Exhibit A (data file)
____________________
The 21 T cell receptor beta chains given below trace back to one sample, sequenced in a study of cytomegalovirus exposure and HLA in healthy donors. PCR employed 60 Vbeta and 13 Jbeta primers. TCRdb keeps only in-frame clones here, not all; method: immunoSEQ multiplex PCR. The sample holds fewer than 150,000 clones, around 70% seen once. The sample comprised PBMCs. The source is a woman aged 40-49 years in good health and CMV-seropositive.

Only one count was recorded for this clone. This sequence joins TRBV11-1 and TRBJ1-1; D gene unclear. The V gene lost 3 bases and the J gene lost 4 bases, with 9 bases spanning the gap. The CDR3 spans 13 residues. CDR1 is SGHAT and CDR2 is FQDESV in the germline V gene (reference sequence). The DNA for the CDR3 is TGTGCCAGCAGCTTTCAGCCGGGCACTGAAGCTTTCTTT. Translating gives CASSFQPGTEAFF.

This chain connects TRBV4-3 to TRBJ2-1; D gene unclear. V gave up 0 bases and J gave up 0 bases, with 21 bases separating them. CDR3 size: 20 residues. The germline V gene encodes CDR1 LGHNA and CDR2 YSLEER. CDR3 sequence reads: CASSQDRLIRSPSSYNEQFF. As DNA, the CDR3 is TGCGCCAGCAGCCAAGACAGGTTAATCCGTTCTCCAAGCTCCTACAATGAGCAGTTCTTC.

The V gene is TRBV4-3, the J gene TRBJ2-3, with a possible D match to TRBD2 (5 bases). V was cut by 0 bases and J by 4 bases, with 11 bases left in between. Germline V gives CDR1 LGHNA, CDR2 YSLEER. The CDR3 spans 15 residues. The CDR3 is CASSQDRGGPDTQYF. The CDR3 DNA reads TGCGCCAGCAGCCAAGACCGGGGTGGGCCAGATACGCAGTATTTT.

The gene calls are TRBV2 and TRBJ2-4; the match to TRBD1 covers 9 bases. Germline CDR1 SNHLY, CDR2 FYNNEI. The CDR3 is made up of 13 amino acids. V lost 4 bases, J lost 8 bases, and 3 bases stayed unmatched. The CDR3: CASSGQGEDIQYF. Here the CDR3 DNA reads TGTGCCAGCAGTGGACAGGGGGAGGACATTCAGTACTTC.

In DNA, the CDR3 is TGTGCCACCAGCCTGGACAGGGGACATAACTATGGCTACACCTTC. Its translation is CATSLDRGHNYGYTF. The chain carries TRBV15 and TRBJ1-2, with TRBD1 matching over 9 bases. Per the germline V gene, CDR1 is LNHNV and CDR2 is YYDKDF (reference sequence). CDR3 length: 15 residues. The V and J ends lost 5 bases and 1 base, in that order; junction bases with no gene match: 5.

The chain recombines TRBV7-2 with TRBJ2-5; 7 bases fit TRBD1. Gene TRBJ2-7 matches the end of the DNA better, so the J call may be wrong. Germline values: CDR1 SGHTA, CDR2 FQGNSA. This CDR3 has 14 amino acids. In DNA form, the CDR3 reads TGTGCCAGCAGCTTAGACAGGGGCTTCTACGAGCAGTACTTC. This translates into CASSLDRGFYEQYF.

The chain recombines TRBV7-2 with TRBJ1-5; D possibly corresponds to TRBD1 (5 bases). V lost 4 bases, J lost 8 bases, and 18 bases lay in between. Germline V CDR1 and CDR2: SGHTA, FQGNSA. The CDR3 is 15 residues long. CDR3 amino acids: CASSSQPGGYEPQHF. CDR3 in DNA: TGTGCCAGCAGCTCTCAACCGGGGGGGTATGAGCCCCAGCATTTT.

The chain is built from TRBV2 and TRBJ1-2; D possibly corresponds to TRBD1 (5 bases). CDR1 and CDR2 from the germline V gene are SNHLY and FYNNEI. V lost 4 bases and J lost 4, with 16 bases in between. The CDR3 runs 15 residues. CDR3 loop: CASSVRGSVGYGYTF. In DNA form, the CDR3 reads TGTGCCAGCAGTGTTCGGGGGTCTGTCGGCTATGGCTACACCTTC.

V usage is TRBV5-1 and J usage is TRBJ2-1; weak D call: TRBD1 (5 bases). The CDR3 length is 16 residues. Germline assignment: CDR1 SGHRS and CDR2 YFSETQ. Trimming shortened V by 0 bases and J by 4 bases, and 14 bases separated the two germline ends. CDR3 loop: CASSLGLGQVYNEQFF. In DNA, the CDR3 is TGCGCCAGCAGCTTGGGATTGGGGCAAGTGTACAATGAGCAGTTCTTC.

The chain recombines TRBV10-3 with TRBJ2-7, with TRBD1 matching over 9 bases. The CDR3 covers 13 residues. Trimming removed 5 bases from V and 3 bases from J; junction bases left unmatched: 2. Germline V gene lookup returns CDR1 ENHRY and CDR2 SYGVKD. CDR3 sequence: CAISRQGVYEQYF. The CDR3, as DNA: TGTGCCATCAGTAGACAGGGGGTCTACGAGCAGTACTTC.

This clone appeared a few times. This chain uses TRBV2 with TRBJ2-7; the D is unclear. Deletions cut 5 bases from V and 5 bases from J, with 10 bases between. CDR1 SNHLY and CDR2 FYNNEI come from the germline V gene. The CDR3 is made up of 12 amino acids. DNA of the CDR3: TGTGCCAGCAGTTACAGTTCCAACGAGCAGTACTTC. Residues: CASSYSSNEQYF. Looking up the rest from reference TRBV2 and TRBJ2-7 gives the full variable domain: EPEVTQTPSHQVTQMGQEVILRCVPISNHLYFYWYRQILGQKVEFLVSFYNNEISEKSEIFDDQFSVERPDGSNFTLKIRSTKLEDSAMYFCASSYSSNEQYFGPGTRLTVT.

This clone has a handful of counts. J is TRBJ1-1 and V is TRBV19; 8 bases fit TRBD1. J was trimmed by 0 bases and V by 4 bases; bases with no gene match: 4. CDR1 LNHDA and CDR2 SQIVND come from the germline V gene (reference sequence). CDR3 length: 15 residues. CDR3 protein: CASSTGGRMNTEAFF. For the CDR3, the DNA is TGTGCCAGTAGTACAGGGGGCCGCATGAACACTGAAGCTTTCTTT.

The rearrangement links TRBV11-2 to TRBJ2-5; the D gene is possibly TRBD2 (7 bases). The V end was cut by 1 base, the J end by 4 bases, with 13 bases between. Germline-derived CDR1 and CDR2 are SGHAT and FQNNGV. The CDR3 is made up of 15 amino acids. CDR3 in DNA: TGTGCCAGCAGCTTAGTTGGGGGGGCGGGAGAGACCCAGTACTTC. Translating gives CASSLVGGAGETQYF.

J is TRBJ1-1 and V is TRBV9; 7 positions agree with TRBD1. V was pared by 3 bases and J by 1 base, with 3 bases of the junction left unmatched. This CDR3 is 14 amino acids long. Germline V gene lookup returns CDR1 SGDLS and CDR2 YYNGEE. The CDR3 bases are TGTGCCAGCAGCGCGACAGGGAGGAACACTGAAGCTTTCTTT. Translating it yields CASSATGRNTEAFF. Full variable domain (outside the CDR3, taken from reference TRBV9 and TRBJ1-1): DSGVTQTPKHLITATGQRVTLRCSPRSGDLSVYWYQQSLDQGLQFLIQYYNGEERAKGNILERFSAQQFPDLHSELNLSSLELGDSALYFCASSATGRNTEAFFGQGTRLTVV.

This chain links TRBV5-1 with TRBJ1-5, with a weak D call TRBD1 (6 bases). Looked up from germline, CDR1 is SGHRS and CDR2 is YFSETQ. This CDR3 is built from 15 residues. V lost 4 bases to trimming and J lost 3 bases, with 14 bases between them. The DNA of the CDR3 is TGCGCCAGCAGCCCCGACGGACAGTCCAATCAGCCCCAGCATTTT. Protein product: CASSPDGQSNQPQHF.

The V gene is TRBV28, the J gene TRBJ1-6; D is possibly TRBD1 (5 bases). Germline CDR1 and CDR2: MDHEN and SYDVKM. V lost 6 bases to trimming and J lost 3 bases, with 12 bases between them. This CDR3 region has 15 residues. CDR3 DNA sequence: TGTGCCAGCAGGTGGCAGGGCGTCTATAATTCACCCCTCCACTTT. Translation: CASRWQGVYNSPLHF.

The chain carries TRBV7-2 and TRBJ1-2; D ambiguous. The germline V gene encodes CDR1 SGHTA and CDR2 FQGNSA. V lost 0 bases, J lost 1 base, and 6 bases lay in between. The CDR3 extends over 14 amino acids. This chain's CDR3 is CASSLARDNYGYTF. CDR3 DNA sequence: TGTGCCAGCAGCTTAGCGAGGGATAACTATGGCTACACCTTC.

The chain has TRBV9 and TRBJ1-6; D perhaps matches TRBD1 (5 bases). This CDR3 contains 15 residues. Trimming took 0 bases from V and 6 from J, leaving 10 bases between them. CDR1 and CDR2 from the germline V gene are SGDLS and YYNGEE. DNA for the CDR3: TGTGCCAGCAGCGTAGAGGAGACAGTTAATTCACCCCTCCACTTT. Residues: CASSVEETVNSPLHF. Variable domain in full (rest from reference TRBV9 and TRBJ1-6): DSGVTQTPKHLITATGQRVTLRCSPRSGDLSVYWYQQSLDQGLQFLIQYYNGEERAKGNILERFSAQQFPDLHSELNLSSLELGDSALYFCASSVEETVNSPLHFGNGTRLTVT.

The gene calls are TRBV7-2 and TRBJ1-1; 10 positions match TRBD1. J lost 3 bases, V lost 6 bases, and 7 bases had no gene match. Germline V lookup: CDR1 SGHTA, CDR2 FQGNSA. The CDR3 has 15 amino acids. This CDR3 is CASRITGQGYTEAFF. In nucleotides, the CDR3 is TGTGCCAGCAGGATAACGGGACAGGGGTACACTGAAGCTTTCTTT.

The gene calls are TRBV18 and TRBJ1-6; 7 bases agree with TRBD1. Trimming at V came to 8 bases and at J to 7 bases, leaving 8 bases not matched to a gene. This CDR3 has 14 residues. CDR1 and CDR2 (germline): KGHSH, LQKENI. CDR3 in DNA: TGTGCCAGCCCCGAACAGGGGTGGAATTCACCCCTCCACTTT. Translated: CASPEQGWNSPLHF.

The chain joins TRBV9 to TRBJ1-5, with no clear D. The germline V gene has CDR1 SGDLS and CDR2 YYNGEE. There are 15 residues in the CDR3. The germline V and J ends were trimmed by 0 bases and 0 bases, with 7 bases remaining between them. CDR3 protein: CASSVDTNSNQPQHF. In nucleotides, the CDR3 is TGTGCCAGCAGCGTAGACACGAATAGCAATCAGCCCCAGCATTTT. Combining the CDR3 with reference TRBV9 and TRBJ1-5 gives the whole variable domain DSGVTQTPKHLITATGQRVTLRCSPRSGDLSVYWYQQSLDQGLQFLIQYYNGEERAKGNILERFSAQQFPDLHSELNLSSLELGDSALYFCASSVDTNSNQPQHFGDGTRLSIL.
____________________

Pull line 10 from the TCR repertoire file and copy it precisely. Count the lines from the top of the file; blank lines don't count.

V usage is TRBV5-1 and J usage is TRBJ2-1; weak D call: TRBD1 (5 bases). The CDR3 length is 16 residues. Germline assignment: CDR1 SGHRS and CDR2 YFSETQ. Trimming shortened V by 0 bases and J by 4 bases, and 14 bases separated the two germline ends. CDR3 loop: CASSLGLGQVYNEQFF. In DNA, the CDR3 is TGCGCCAGCAGCTTGGGATTGGGGCAAGTGTACAATGAGCAGTTCTTC.